Horror smash survivor inspires young achievers

Six years ago Sam Cawthorn was pronounced dead on the scene of a major car accident. Now he is on stage at the Brisbane Convention Centre, talking with some of the world’s most promising minds about his experiences overcoming adversity.

You could say Sam bounced back from the dead, but he prefers to call it bouncing forward.

“Things will never be the same again. Why would you want to go back to where you started? You need to keep moving forward,” the motivational speaker said.

And that’s just what the former Young Australian of the Year did when he woke up from his six-day coma, faced with five months of gruelling rehabilitation — an incredible journey of recovery that eventually led him to his recent talk with Brisbane’s Endeavour Award holders.

Part of Sam’s recovery was learning acceptance. He was told he’d fallen asleep at the wheel and had hit with an oncoming truck. When paramedics arrived, Sam had no pulse, two collapsed lungs, a shattered leg and numerous broken ribs. He also had no right arm: it had been ripped off and thrown 25 metres from the wreckage.

Sam was in hospital for the next five months, but he was determined to regain the mobility doctors said he’d never have again. With no dominant arm and a leg filled with more metal than bone, Sam’s chances for a normal life were abysmal.

“The doctors told me I’d never walk again, never play the guitar again, that I’d spend the rest of my life in a wheelchair,” Sam said.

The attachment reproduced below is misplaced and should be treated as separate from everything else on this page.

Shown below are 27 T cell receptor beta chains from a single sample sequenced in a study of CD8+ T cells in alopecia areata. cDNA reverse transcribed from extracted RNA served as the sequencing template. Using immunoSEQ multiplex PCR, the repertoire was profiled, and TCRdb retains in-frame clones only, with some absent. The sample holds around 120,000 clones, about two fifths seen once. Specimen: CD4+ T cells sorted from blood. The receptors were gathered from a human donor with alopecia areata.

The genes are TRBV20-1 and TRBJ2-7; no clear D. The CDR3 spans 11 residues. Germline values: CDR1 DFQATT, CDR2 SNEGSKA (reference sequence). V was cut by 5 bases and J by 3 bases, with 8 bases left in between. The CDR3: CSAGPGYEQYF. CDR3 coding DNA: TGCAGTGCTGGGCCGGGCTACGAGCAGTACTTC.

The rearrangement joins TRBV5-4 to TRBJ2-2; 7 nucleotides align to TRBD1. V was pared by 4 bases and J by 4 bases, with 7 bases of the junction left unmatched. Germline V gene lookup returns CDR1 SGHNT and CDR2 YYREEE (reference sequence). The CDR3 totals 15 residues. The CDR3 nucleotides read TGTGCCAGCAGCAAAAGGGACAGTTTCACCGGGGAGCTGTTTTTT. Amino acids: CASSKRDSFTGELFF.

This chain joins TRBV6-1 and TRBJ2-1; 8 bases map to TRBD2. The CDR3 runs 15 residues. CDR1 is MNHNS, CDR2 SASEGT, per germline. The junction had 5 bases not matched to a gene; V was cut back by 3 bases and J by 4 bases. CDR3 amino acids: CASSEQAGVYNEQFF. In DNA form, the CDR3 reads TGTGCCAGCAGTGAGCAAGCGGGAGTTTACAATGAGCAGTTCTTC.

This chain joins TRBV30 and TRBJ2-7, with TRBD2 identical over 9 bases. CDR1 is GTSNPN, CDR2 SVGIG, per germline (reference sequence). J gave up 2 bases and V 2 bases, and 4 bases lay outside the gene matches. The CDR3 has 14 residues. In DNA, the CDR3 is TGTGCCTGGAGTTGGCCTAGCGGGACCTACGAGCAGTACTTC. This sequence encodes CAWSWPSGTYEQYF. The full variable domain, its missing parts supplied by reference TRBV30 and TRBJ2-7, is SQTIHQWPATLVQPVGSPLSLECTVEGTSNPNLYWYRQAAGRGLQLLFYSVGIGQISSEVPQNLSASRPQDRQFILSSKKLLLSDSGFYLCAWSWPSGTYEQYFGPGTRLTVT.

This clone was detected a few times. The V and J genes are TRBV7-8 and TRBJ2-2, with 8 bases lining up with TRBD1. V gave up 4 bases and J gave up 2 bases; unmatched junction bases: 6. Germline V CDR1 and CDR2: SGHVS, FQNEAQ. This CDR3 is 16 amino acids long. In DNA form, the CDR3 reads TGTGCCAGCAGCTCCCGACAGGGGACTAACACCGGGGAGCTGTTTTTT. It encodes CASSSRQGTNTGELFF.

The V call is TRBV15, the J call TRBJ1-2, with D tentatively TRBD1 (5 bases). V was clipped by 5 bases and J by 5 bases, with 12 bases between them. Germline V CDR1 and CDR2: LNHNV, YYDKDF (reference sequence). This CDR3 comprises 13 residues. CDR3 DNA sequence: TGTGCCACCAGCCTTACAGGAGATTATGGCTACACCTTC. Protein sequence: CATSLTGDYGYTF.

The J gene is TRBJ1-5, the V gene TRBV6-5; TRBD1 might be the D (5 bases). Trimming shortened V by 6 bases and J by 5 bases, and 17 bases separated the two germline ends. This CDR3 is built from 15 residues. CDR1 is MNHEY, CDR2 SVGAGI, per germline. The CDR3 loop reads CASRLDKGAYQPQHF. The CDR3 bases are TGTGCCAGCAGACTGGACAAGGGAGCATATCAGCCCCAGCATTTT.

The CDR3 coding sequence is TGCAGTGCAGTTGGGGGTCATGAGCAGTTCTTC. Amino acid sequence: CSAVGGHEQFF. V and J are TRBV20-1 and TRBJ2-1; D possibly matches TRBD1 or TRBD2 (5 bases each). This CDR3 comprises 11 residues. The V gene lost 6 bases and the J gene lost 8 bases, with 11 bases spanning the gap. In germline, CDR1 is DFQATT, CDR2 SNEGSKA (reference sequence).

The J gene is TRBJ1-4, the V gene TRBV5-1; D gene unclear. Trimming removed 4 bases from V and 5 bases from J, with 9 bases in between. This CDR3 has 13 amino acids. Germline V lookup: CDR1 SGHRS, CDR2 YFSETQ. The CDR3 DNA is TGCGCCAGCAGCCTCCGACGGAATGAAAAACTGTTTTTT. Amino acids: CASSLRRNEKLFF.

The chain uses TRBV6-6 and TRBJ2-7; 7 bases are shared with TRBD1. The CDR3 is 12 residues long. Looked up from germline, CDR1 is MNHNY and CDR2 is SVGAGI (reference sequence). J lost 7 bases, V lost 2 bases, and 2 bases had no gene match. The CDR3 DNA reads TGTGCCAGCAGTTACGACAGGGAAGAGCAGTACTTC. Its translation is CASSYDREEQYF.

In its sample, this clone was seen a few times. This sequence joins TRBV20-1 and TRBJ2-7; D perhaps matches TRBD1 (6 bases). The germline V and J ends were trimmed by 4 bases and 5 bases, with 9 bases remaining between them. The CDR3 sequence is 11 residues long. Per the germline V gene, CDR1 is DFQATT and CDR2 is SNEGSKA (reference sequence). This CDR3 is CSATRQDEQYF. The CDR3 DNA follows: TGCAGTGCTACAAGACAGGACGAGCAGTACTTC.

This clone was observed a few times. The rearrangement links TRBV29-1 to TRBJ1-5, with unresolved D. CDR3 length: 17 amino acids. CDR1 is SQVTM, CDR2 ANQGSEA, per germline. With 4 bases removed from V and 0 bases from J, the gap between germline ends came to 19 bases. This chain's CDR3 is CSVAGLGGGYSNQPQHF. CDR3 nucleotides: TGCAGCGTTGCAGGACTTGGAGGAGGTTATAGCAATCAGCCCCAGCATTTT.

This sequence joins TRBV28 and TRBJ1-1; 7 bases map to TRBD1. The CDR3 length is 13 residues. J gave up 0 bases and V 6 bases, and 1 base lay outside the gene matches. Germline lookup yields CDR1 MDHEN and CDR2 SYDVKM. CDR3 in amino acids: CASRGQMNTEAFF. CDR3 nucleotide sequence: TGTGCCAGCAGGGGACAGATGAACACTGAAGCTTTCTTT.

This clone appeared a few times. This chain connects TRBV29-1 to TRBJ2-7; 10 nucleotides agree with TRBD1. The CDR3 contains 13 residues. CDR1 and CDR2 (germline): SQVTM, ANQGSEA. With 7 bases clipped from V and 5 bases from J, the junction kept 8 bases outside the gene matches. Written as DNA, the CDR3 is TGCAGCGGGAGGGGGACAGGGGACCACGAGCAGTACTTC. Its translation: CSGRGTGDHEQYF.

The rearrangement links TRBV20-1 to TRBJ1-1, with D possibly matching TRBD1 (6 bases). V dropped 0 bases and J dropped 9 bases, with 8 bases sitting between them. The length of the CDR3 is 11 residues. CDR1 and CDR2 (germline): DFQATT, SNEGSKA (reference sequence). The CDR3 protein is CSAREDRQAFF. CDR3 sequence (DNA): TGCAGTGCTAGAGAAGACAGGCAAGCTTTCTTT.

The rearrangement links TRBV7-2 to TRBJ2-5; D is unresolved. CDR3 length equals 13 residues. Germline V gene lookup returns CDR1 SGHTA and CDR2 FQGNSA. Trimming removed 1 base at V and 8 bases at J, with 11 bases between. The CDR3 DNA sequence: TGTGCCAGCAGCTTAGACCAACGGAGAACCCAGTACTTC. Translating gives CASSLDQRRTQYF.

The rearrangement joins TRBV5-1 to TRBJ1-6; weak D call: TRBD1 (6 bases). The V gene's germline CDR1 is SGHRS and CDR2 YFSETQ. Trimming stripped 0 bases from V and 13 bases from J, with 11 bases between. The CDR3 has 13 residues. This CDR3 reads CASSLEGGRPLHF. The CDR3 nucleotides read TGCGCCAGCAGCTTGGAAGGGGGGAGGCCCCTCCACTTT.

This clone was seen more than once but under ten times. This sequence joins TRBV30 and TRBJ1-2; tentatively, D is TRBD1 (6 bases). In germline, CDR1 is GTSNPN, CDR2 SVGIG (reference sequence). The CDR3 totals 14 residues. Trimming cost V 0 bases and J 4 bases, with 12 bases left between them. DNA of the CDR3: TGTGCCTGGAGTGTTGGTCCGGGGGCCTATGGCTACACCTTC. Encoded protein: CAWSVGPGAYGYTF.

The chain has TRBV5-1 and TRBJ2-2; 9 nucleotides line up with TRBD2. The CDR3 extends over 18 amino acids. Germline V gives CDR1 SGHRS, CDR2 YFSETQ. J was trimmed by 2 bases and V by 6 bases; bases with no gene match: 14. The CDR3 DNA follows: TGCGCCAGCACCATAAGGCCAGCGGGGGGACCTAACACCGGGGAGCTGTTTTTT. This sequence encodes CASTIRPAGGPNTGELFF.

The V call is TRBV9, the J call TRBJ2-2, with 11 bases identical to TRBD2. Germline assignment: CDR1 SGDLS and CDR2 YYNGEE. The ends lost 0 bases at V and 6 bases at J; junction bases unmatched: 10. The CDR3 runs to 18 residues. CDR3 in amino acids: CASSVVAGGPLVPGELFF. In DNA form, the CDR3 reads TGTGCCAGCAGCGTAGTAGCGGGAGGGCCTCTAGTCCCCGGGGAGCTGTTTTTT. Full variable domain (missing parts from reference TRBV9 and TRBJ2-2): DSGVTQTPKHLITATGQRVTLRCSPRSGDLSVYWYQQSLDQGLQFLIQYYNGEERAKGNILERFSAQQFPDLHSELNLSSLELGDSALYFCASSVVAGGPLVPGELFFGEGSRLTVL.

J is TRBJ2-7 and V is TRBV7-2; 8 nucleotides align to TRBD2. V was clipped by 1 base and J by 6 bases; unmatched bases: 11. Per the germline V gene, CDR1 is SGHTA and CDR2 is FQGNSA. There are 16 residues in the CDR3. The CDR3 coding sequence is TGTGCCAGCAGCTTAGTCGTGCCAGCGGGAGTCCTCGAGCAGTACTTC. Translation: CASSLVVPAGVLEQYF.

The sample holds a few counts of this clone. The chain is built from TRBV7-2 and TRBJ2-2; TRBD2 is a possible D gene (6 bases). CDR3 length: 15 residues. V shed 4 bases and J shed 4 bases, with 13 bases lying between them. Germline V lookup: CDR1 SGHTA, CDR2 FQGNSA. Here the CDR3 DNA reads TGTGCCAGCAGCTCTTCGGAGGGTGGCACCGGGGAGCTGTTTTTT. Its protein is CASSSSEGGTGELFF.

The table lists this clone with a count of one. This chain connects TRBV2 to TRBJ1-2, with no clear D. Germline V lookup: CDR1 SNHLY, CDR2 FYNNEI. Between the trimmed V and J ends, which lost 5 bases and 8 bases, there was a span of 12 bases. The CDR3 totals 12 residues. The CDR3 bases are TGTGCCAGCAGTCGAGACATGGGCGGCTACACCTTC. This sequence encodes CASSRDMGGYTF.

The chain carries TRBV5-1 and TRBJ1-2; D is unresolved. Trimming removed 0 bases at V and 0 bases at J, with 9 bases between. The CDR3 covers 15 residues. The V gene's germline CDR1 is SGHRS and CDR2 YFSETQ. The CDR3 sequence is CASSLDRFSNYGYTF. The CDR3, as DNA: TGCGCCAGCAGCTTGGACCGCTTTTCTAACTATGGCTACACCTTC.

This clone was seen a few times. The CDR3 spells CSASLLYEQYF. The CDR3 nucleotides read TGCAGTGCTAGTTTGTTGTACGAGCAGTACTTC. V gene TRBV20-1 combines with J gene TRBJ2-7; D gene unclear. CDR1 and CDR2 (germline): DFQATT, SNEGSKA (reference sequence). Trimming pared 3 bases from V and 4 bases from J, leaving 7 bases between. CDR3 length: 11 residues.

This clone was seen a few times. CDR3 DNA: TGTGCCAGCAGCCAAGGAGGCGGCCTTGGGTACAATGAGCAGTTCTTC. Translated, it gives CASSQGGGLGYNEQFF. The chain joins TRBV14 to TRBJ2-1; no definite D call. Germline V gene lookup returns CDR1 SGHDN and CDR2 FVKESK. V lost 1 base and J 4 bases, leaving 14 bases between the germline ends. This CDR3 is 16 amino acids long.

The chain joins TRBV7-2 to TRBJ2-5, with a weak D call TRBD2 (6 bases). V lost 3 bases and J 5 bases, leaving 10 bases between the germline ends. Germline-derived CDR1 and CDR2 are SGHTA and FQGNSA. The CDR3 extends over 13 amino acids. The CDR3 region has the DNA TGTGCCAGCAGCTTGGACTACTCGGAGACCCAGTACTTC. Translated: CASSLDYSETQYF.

But Sam was determined. And in an awe-inspiring recovery, he once again learned to walk and to play the guitar.

Sam’s faster-than-expected recovery can partly be attributed to his sense of humour. He fondly recalled his favourite arm-less incident, where he pranked unsuspecting then Prime Minister Kevin Rudd by loosening his prosthetic hand so that it fell off in Mr Rudd’s during their handshake.

But Sam’s talk was about more than the jokes he had up his sleeve. He focused on how some of the world’s best creative work came from people who’d hit rock bottom.

“I believe that crisis creates opportunity. You have to make the choice to change a weak wish into a strong desire.”

Sam’s presentation was part of a workshop and networking event for Endeavour Award holders.

The awards, funded by the Australian government, give opportunities for students from the Asia-Pacific, Middle East, Europe and the Americas to undertake study, research and professional development in Australia.

Photo: Sam Cawthorn with award recipient Dong Truong Nguyen.

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